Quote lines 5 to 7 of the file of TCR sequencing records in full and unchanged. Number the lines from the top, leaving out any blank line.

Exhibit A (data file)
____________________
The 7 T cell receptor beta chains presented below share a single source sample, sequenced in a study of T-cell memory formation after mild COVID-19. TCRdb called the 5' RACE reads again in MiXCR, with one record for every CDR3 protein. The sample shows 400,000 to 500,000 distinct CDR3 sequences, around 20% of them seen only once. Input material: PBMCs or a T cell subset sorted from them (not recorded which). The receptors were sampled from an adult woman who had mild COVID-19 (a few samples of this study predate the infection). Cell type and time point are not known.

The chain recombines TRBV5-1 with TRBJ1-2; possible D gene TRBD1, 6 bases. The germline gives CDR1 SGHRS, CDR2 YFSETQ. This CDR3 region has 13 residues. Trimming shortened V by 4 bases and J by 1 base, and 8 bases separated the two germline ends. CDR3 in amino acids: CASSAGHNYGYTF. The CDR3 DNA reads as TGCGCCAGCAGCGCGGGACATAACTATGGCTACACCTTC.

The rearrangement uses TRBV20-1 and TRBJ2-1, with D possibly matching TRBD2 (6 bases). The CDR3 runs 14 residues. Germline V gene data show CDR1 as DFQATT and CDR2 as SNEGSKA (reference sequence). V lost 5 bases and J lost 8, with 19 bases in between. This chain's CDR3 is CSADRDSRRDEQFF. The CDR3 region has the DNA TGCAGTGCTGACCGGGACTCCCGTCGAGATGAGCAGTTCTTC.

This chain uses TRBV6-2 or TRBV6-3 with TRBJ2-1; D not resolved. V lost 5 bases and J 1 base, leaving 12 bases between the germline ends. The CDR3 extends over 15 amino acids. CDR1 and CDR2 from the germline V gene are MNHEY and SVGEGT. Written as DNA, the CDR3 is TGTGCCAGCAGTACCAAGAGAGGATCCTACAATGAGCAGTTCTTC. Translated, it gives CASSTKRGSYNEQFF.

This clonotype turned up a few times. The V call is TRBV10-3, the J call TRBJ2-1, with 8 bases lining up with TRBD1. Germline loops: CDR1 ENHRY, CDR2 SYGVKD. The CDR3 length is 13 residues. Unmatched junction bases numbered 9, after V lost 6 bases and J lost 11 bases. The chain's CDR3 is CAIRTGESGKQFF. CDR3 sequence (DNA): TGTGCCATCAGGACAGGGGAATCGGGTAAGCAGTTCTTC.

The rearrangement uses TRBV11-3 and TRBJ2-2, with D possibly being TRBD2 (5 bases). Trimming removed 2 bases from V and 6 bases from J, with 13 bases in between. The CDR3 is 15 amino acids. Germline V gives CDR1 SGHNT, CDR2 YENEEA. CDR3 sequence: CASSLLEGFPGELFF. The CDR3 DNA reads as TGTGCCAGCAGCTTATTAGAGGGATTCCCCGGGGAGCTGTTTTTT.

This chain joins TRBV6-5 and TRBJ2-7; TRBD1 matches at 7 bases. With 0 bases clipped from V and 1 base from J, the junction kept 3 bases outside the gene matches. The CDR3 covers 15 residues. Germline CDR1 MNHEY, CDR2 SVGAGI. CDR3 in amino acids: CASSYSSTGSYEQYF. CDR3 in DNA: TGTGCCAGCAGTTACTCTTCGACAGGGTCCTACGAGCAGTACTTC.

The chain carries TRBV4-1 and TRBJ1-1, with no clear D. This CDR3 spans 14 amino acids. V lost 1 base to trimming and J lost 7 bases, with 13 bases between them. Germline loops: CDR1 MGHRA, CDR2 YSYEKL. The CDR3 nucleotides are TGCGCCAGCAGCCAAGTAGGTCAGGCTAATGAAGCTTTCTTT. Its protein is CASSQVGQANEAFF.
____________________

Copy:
This clonotype turned up a few times. The V call is TRBV10-3, the J call TRBJ2-1, with 8 bases lining up with TRBD1. Germline loops: CDR1 ENHRY, CDR2 SYGVKD. The CDR3 length is 13 residues. Unmatched junction bases numbered 9, after V lost 6 bases and J lost 11 bases. The chain's CDR3 is CAIRTGESGKQFF. CDR3 sequence (DNA): TGTGCCATCAGGACAGGGGAATCGGGTAAGCAGTTCTTC.

The rearrangement uses TRBV11-3 and TRBJ2-2, with D possibly being TRBD2 (5 bases). Trimming removed 2 bases from V and 6 bases from J, with 13 bases in between. The CDR3 is 15 amino acids. Germline V gives CDR1 SGHNT, CDR2 YENEEA. CDR3 sequence: CASSLLEGFPGELFF. The CDR3 DNA reads as TGTGCCAGCAGCTTATTAGAGGGATTCCCCGGGGAGCTGTTTTTT.

This chain joins TRBV6-5 and TRBJ2-7; TRBD1 matches at 7 bases. With 0 bases clipped from V and 1 base from J, the junction kept 3 bases outside the gene matches. The CDR3 covers 15 residues. Germline CDR1 MNHEY, CDR2 SVGAGI. CDR3 in amino acids: CASSYSSTGSYEQYF. CDR3 in DNA: TGTGCCAGCAGTTACTCTTCGACAGGGTCCTACGAGCAGTACTTC.